There are many dangers with students obtaining credit cards. Young people are extremely susceptible and vulnerable to advertising, and many credit card companies prey on this fact. Students in college are usually already in debt because of student loans and funds used for tuition, school supplies, food, and room and board. Adding debt from credit cards can lead to an insane amount of money that they owe after only a short time. In an article from bankrate.com, there is a list of possible reasons why students accrue debt from credit cards, including “the extension of unaffordable credit lines, increasing education-related expenses, peer pressure to spend and financial naiveté.”
The Dangers of Debt
There are great risks attached to getting into debt. A website from the securities division says that debt can lead to depression, heart attacks, insomnia, explosive emotions and even raise your chances of succumbing to suicide. These symptoms affect students by impacting study habits, performance in school, and completion of their degree. Students are often so distressed by their increasing amount of debt that they neglect their studies to take on more hours at work or drop out completely to help pay the bills. The SEC website also notes that “students with credit card balances in excess of $1,000 drink more, smoke more, use more prescription drugs for depression and have lower grade point averages than those who don’t carry credit card debt.”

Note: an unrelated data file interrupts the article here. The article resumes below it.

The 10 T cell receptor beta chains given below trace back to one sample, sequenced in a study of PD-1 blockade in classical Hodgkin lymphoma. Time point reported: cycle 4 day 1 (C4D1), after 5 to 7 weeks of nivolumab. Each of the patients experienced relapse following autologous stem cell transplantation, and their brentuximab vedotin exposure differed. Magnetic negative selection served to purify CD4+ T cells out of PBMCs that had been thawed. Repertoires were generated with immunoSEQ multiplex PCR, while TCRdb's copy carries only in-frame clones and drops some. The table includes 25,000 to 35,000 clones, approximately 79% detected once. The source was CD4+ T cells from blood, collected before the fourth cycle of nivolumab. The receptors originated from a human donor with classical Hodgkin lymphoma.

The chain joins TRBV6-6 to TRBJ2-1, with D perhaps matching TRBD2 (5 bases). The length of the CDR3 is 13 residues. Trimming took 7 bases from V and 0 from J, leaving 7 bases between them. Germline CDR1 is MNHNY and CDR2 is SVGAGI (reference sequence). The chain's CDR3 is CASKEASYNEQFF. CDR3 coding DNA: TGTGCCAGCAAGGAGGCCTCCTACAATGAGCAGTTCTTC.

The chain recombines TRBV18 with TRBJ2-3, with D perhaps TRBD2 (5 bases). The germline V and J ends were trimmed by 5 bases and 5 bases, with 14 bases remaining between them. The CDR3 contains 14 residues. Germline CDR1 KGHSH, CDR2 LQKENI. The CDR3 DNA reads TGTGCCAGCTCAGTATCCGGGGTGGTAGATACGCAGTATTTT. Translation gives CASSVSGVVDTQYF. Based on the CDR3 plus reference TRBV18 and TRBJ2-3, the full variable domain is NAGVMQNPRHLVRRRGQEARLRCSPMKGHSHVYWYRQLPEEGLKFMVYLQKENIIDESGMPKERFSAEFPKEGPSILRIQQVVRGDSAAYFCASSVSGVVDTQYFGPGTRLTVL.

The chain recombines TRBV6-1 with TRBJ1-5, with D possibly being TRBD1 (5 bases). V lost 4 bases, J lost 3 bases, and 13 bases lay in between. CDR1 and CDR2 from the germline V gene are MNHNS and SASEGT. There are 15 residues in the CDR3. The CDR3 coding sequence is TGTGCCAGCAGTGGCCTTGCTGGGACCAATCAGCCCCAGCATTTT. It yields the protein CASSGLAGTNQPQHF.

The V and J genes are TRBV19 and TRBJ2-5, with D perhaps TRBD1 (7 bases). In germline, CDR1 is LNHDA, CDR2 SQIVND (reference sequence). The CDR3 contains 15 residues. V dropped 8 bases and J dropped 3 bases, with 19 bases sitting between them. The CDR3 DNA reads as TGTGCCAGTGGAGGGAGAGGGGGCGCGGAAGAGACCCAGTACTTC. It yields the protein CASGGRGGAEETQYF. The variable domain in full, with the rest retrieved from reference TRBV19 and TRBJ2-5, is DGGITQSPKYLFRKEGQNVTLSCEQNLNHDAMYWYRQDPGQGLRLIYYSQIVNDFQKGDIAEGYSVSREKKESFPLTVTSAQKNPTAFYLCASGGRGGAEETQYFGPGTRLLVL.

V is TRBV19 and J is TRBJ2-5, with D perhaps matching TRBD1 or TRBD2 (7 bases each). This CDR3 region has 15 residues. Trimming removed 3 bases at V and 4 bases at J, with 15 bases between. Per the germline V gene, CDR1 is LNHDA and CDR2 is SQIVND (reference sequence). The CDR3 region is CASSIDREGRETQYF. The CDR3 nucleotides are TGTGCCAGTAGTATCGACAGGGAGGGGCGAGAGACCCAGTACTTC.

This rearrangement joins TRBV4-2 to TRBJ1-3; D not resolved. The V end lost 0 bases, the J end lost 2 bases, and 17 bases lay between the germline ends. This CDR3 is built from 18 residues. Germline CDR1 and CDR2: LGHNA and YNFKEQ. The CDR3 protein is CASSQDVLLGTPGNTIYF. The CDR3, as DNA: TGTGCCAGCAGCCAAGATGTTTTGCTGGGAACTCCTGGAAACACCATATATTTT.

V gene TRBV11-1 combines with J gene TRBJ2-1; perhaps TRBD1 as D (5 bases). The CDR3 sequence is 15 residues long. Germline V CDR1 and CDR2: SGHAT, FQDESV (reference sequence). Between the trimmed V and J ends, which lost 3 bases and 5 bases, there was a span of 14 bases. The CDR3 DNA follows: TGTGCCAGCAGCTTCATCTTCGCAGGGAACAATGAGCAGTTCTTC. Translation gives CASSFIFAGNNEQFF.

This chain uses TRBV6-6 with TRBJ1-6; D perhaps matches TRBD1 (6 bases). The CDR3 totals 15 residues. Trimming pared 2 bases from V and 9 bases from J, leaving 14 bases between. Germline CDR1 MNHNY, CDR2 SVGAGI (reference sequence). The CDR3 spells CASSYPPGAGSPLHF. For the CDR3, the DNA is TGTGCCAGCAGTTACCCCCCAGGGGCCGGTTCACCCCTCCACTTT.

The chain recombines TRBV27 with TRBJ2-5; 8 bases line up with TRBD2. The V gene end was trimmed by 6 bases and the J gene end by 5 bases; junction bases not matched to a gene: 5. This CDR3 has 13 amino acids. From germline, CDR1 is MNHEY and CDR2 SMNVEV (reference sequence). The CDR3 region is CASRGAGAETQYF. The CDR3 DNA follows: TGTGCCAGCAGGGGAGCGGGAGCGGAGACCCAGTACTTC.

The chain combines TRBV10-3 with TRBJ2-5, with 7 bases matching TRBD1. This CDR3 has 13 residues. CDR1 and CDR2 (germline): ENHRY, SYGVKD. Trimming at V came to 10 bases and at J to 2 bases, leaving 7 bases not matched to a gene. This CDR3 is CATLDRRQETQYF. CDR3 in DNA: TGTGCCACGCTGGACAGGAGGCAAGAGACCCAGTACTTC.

These factors could affect as many as one-fifth of students at four-year universities with a debt of $10,000 or more (according to a study by Robert Manning and the Consumer Federation of America.) Not having good credit can impact almost every area of your life—bad credit will be noticed by landlords, when you’re trying to buy a car, a house, or even by potential employers. Your entire education, and later your career, can be impacted by the debt you accumulate.
Because of these disturbing aspects of credit card debt, it is even more alarming that credit card companies are allowed to target cash-strapped students when they’re at school. Colleges are often given money by these companies in exchange for having open access to students on campus. The Bankrate article says that more than 300 universities have banned credit card companies from their campuses.
Also, to help the problem of students in debt, colleges should help with classes they can offer that educate students on how to balance their budget. This might make students more aware of the many dangers that can go along with credit card debt. The Bankrate article also suggests that parents help inform their children of the financial matters. They recommend that parents “discuss annual percentage rates, teaser rates, late fees, over-the-limit fees and minimum monthly payments.” Maybe if students were more aware of the risks, they would be less likely to spend money they don’t have.